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De Lima calls investigation on controversial Boracay closure

Detained Senator Leila de Lima on has called for a Senate probe on the total shut down of Boracay Island, claiming that the Duterte administration’s order was controversial as it allegedly lacked adequate plans to rehabilitate the famed tourist destination.

Edison Tongol

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Boracay Island Closure 2018 APR282018

MALAY, Aklan – Detained opposition Senator Leila de Lima is urging her fellow senators for the Senate to look into the President Rodrigo Duterte’s ultimate decision to shut down the country’s crown jewel and famous tourist destination Boracay for 6 months.

In a press statement on Saturday, April 28, Senator De Lima claimed that she has filed Senate Resolution No. 715, appealing and encouraging her colleagues “to investigate should the total closure of Boracay is the best policy response to confront the problem besetting the famed island.”

President Duterte himself ordered the total closure of Boracay Island for 6 months starting on Thursday, April 26, to address and resolve environmental concerns in the Malay, Aklan’s famed island. Mr Duterte argued as early as February this year that the popular tourist spot had become a “cesspool.” (READ: PAL and Cebu Pacific cut down flights to Boracay)

Senator De Lima questioned Duterte’s order, claiming that the president’s administration “failed to present consistent and clear plan of action on how to go about the island’s rehabilitation.”

“The seemingly inadequate plan to provide economic support for the residents of Boracay show how little thought, regard, empathy and care were afforded to those who will be most affected,” the detained senator added.

On the very same day of Boracay’s closure, Duterte issued Proclamation 475 declaring a state of calamity in a total of three barangays in the island, to expedite the speedy release of allotted funds. But the president has yet to issue an Executive Order on the total closure of Boracay to both local and foreign tourists.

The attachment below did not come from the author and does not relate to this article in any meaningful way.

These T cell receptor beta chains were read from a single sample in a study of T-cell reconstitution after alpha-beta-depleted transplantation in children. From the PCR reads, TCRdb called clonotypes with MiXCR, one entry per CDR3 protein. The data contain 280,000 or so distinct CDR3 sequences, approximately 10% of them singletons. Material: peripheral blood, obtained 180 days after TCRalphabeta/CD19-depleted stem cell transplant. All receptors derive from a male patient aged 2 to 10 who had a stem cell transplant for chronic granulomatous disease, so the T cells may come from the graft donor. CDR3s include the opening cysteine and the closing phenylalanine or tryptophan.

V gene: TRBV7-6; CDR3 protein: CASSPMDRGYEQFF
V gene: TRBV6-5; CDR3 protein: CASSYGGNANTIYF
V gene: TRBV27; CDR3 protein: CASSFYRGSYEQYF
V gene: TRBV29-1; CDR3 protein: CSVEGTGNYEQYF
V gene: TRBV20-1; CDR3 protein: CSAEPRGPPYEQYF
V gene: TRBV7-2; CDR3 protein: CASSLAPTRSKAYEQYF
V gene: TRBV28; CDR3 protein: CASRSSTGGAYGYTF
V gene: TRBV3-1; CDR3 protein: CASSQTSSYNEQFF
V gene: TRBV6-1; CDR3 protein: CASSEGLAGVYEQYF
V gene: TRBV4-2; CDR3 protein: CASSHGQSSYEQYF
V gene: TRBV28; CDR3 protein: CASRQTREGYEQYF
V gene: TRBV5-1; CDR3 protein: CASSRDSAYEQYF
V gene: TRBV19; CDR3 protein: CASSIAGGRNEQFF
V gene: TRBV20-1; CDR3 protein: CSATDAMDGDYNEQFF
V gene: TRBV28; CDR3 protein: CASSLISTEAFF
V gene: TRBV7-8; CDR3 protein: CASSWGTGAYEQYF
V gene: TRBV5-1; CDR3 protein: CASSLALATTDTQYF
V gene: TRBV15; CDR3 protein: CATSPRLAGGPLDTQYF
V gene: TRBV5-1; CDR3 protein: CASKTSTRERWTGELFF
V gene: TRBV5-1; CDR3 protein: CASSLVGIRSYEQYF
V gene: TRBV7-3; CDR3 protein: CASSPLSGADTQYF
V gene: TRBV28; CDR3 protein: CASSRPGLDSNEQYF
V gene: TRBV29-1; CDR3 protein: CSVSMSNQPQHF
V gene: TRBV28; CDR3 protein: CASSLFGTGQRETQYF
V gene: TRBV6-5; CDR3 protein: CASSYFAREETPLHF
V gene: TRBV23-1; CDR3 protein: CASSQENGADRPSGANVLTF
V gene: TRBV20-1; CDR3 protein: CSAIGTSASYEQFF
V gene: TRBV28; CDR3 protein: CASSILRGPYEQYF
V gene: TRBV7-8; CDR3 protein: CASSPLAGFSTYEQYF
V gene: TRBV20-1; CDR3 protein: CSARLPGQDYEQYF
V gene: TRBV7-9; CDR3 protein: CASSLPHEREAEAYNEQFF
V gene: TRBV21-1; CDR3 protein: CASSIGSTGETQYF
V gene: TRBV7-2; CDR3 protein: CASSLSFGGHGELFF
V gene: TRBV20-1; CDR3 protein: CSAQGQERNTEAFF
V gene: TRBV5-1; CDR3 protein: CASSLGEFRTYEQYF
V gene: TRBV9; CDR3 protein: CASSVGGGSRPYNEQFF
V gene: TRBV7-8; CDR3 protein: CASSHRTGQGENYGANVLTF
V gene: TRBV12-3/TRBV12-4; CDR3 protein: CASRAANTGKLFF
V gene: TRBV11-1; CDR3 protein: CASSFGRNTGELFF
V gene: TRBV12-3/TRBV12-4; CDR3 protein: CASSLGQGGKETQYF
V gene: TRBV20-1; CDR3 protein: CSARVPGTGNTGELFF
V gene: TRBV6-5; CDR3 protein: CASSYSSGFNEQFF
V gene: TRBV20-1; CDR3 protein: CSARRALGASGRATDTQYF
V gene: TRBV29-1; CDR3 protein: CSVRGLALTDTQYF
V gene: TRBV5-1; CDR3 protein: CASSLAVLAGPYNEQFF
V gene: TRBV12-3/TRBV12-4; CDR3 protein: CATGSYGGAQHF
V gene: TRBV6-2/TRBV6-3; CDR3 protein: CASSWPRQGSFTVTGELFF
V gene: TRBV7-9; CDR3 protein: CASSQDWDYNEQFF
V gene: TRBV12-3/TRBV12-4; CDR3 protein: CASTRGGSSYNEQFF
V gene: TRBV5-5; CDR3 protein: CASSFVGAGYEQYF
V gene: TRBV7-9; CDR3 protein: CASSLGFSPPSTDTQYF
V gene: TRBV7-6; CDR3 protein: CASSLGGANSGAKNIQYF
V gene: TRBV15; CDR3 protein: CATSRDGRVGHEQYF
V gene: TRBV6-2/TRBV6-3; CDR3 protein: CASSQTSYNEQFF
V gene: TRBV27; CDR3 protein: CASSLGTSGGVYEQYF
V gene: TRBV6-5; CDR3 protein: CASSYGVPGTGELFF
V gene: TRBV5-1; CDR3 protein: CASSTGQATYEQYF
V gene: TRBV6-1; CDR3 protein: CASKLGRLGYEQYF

De Lima said the that the president’s administration should have “exercised due diligence and encouraged people’s participation through public consultations” ahead of proceeding with the shut down order. Leila also pressed for transparency and accountability measures.

“Having been given only a 3-week allowance to prepare for their imminent 6 months of joblessness, these affected Filipinos are being robbed of their ability to plan for themselves and have control of their lives,” De Lima said.

Senator De Lima then criticized Duterte and his administration, stating that “as supposed advocates of federalism, decentralization and devolution, this administration is ironically exhibiting clear signs of autocratic rule as it relies on the powers and prerogatives of the central government to impose sanctions…regardless of the actual needs of the people and the environment.”

Meanwhile, following the complete closure of the island to outsiders, the Department of Tourism (DOT) lend several volunteers and government employees from different agencies in the first round of the clean-up drive along the famed island’s Bulabog beach area (the other side of Boracay).

“The simple acts of throwing your trash properly and picking up rubbish you see goes a long way as we go all-out in rehabilitating Boracay,” DOT Secretary Wanda Teo, who also participated in the clean-up drive event, said.

More than 200 volunteers from the Department of Environment and Natural Resources (DENR), Department of the Interior and Local Government (DILG) and local barangay officials as well as non government organizations (NGOs) including National Association of Independent Travel Agencies – Boracay Chapter and Caticlan Airport helped DOT in cleaning a stretch of the island.

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